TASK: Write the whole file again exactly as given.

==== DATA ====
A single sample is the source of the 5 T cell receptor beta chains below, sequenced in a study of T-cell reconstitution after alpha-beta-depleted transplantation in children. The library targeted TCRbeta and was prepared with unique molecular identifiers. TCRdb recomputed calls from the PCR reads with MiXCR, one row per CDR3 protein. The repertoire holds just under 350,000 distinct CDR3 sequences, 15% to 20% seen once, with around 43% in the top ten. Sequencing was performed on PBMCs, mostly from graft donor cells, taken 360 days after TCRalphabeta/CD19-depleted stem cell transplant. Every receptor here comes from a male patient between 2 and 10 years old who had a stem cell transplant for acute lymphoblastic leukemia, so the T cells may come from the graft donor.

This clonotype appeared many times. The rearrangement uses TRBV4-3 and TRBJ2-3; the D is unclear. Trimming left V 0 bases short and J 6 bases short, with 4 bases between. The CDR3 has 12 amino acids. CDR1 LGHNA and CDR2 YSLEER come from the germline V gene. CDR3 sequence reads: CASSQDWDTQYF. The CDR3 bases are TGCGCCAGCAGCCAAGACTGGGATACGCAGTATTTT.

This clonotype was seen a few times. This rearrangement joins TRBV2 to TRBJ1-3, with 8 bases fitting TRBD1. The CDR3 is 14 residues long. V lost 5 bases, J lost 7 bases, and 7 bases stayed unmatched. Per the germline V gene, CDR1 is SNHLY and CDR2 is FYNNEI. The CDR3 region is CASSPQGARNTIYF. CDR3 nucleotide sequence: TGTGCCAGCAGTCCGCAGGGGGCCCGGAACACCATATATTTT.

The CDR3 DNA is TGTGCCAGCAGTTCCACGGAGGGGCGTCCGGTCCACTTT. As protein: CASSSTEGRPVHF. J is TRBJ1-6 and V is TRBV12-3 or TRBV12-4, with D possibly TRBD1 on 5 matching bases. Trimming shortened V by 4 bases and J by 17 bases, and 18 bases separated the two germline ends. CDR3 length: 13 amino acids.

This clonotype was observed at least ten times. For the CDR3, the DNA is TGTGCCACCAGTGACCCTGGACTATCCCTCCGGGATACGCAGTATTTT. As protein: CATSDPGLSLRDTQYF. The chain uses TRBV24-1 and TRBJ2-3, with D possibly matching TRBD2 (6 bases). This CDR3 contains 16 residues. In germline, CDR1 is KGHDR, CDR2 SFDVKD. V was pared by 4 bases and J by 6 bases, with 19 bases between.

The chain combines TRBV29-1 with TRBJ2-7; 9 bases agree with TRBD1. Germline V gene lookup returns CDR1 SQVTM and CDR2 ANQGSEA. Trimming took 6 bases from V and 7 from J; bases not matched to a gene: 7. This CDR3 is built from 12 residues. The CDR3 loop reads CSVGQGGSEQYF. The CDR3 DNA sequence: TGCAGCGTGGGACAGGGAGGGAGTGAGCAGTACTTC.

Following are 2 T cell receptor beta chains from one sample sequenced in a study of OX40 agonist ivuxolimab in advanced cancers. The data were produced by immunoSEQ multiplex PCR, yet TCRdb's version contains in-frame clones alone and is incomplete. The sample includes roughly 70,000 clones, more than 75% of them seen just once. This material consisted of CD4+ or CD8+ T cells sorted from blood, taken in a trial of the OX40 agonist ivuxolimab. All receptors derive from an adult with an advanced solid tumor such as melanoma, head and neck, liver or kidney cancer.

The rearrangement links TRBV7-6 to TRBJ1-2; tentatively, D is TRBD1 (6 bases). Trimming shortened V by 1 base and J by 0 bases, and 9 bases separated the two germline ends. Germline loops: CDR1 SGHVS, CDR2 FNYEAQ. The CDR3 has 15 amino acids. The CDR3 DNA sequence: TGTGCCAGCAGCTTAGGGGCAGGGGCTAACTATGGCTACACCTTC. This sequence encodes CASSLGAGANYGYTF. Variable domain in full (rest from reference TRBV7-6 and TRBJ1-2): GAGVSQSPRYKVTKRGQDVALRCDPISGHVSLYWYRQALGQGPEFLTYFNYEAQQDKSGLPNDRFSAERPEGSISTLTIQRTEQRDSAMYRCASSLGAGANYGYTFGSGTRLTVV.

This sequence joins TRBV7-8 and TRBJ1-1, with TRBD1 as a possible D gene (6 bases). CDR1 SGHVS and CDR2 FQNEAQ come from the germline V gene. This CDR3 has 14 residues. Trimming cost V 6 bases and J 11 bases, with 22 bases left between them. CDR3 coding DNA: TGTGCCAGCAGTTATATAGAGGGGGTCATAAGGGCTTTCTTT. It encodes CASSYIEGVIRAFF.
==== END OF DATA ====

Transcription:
A single sample is the source of the 5 T cell receptor beta chains below, sequenced in a study of T-cell reconstitution after alpha-beta-depleted transplantation in children. The library targeted TCRbeta and was prepared with unique molecular identifiers. TCRdb recomputed calls from the PCR reads with MiXCR, one row per CDR3 protein. The repertoire holds just under 350,000 distinct CDR3 sequences, 15% to 20% seen once, with around 43% in the top ten. Sequencing was performed on PBMCs, mostly from graft donor cells, taken 360 days after TCRalphabeta/CD19-depleted stem cell transplant. Every receptor here comes from a male patient between 2 and 10 years old who had a stem cell transplant for acute lymphoblastic leukemia, so the T cells may come from the graft donor.

This clonotype appeared many times. The rearrangement uses TRBV4-3 and TRBJ2-3; the D is unclear. Trimming left V 0 bases short and J 6 bases short, with 4 bases between. The CDR3 has 12 amino acids. CDR1 LGHNA and CDR2 YSLEER come from the germline V gene. CDR3 sequence reads: CASSQDWDTQYF. The CDR3 bases are TGCGCCAGCAGCCAAGACTGGGATACGCAGTATTTT.

This clonotype was seen a few times. This rearrangement joins TRBV2 to TRBJ1-3, with 8 bases fitting TRBD1. The CDR3 is 14 residues long. V lost 5 bases, J lost 7 bases, and 7 bases stayed unmatched. Per the germline V gene, CDR1 is SNHLY and CDR2 is FYNNEI. The CDR3 region is CASSPQGARNTIYF. CDR3 nucleotide sequence: TGTGCCAGCAGTCCGCAGGGGGCCCGGAACACCATATATTTT.

The CDR3 DNA is TGTGCCAGCAGTTCCACGGAGGGGCGTCCGGTCCACTTT. As protein: CASSSTEGRPVHF. J is TRBJ1-6 and V is TRBV12-3 or TRBV12-4, with D possibly TRBD1 on 5 matching bases. Trimming shortened V by 4 bases and J by 17 bases, and 18 bases separated the two germline ends. CDR3 length: 13 amino acids.

This clonotype was observed at least ten times. For the CDR3, the DNA is TGTGCCACCAGTGACCCTGGACTATCCCTCCGGGATACGCAGTATTTT. As protein: CATSDPGLSLRDTQYF. The chain uses TRBV24-1 and TRBJ2-3, with D possibly matching TRBD2 (6 bases). This CDR3 contains 16 residues. In germline, CDR1 is KGHDR, CDR2 SFDVKD. V was pared by 4 bases and J by 6 bases, with 19 bases between.

The chain combines TRBV29-1 with TRBJ2-7; 9 bases agree with TRBD1. Germline V gene lookup returns CDR1 SQVTM and CDR2 ANQGSEA. Trimming took 6 bases from V and 7 from J; bases not matched to a gene: 7. This CDR3 is built from 12 residues. The CDR3 loop reads CSVGQGGSEQYF. The CDR3 DNA sequence: TGCAGCGTGGGACAGGGAGGGAGTGAGCAGTACTTC.

Following are 2 T cell receptor beta chains from one sample sequenced in a study of OX40 agonist ivuxolimab in advanced cancers. The data were produced by immunoSEQ multiplex PCR, yet TCRdb's version contains in-frame clones alone and is incomplete. The sample includes roughly 70,000 clones, more than 75% of them seen just once. This material consisted of CD4+ or CD8+ T cells sorted from blood, taken in a trial of the OX40 agonist ivuxolimab. All receptors derive from an adult with an advanced solid tumor such as melanoma, head and neck, liver or kidney cancer.

The rearrangement links TRBV7-6 to TRBJ1-2; tentatively, D is TRBD1 (6 bases). Trimming shortened V by 1 base and J by 0 bases, and 9 bases separated the two germline ends. Germline loops: CDR1 SGHVS, CDR2 FNYEAQ. The CDR3 has 15 amino acids. The CDR3 DNA sequence: TGTGCCAGCAGCTTAGGGGCAGGGGCTAACTATGGCTACACCTTC. This sequence encodes CASSLGAGANYGYTF. Variable domain in full (rest from reference TRBV7-6 and TRBJ1-2): GAGVSQSPRYKVTKRGQDVALRCDPISGHVSLYWYRQALGQGPEFLTYFNYEAQQDKSGLPNDRFSAERPEGSISTLTIQRTEQRDSAMYRCASSLGAGANYGYTFGSGTRLTVV.

This sequence joins TRBV7-8 and TRBJ1-1, with TRBD1 as a possible D gene (6 bases). CDR1 SGHVS and CDR2 FQNEAQ come from the germline V gene. This CDR3 has 14 residues. Trimming cost V 6 bases and J 11 bases, with 22 bases left between them. CDR3 coding DNA: TGTGCCAGCAGTTATATAGAGGGGGTCATAAGGGCTTTCTTT. It encodes CASSYIEGVIRAFF.